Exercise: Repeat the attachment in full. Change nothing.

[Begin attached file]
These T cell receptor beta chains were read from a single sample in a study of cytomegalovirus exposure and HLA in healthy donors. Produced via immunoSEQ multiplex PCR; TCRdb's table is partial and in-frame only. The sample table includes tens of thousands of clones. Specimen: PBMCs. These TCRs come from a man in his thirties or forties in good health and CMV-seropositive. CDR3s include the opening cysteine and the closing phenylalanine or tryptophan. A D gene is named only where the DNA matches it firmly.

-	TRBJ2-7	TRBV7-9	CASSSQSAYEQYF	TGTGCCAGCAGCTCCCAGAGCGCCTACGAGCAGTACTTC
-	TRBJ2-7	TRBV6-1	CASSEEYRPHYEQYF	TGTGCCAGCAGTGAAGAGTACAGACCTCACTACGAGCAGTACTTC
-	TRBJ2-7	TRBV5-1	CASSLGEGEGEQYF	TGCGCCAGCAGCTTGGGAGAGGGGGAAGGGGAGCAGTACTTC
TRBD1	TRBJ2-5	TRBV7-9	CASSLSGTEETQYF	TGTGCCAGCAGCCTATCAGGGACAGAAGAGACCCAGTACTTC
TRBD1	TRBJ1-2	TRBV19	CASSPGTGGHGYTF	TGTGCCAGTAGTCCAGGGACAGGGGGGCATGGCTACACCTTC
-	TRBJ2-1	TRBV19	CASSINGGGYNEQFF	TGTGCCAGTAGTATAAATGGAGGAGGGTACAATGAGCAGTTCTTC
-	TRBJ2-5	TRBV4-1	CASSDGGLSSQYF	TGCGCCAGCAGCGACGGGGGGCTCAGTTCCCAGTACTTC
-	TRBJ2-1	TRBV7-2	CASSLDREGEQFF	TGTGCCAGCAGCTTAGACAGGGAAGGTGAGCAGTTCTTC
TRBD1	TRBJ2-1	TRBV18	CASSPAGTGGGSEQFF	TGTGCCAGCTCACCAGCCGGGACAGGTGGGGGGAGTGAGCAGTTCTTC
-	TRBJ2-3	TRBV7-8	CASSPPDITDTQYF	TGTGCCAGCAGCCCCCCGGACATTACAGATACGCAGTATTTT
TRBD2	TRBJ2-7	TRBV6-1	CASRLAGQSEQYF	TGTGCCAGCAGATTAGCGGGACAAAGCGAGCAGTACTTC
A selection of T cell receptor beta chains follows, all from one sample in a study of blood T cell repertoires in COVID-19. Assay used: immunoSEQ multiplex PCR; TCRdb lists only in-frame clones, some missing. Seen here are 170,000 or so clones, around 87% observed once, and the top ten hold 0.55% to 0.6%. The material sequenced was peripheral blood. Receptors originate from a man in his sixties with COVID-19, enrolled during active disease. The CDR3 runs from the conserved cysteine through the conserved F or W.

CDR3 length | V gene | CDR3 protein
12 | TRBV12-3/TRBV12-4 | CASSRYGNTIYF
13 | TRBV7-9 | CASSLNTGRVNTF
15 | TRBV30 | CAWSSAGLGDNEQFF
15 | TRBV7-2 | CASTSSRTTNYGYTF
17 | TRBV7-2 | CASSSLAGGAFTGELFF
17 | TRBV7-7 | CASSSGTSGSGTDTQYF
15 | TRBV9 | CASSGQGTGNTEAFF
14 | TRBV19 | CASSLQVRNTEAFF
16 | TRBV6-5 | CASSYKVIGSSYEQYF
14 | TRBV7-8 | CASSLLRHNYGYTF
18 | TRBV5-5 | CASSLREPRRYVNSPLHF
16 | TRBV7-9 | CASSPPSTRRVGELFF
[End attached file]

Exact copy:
These T cell receptor beta chains were read from a single sample in a study of cytomegalovirus exposure and HLA in healthy donors. Produced via immunoSEQ multiplex PCR; TCRdb's table is partial and in-frame only. The sample table includes tens of thousands of clones. Specimen: PBMCs. These TCRs come from a man in his thirties or forties in good health and CMV-seropositive. CDR3s include the opening cysteine and the closing phenylalanine or tryptophan. A D gene is named only where the DNA matches it firmly.

-	TRBJ2-7	TRBV7-9	CASSSQSAYEQYF	TGTGCCAGCAGCTCCCAGAGCGCCTACGAGCAGTACTTC
-	TRBJ2-7	TRBV6-1	CASSEEYRPHYEQYF	TGTGCCAGCAGTGAAGAGTACAGACCTCACTACGAGCAGTACTTC
-	TRBJ2-7	TRBV5-1	CASSLGEGEGEQYF	TGCGCCAGCAGCTTGGGAGAGGGGGAAGGGGAGCAGTACTTC
TRBD1	TRBJ2-5	TRBV7-9	CASSLSGTEETQYF	TGTGCCAGCAGCCTATCAGGGACAGAAGAGACCCAGTACTTC
TRBD1	TRBJ1-2	TRBV19	CASSPGTGGHGYTF	TGTGCCAGTAGTCCAGGGACAGGGGGGCATGGCTACACCTTC
-	TRBJ2-1	TRBV19	CASSINGGGYNEQFF	TGTGCCAGTAGTATAAATGGAGGAGGGTACAATGAGCAGTTCTTC
-	TRBJ2-5	TRBV4-1	CASSDGGLSSQYF	TGCGCCAGCAGCGACGGGGGGCTCAGTTCCCAGTACTTC
-	TRBJ2-1	TRBV7-2	CASSLDREGEQFF	TGTGCCAGCAGCTTAGACAGGGAAGGTGAGCAGTTCTTC
TRBD1	TRBJ2-1	TRBV18	CASSPAGTGGGSEQFF	TGTGCCAGCTCACCAGCCGGGACAGGTGGGGGGAGTGAGCAGTTCTTC
-	TRBJ2-3	TRBV7-8	CASSPPDITDTQYF	TGTGCCAGCAGCCCCCCGGACATTACAGATACGCAGTATTTT
TRBD2	TRBJ2-7	TRBV6-1	CASRLAGQSEQYF	TGTGCCAGCAGATTAGCGGGACAAAGCGAGCAGTACTTC
A selection of T cell receptor beta chains follows, all from one sample in a study of blood T cell repertoires in COVID-19. Assay used: immunoSEQ multiplex PCR; TCRdb lists only in-frame clones, some missing. Seen here are 170,000 or so clones, around 87% observed once, and the top ten hold 0.55% to 0.6%. The material sequenced was peripheral blood. Receptors originate from a man in his sixties with COVID-19, enrolled during active disease. The CDR3 runs from the conserved cysteine through the conserved F or W.

CDR3 length | V gene | CDR3 protein
12 | TRBV12-3/TRBV12-4 | CASSRYGNTIYF
13 | TRBV7-9 | CASSLNTGRVNTF
15 | TRBV30 | CAWSSAGLGDNEQFF
15 | TRBV7-2 | CASTSSRTTNYGYTF
17 | TRBV7-2 | CASSSLAGGAFTGELFF
17 | TRBV7-7 | CASSSGTSGSGTDTQYF
15 | TRBV9 | CASSGQGTGNTEAFF
14 | TRBV19 | CASSLQVRNTEAFF
16 | TRBV6-5 | CASSYKVIGSSYEQYF
14 | TRBV7-8 | CASSLLRHNYGYTF
18 | TRBV5-5 | CASSLREPRRYVNSPLHF
16 | TRBV7-9 | CASSPPSTRRVGELFF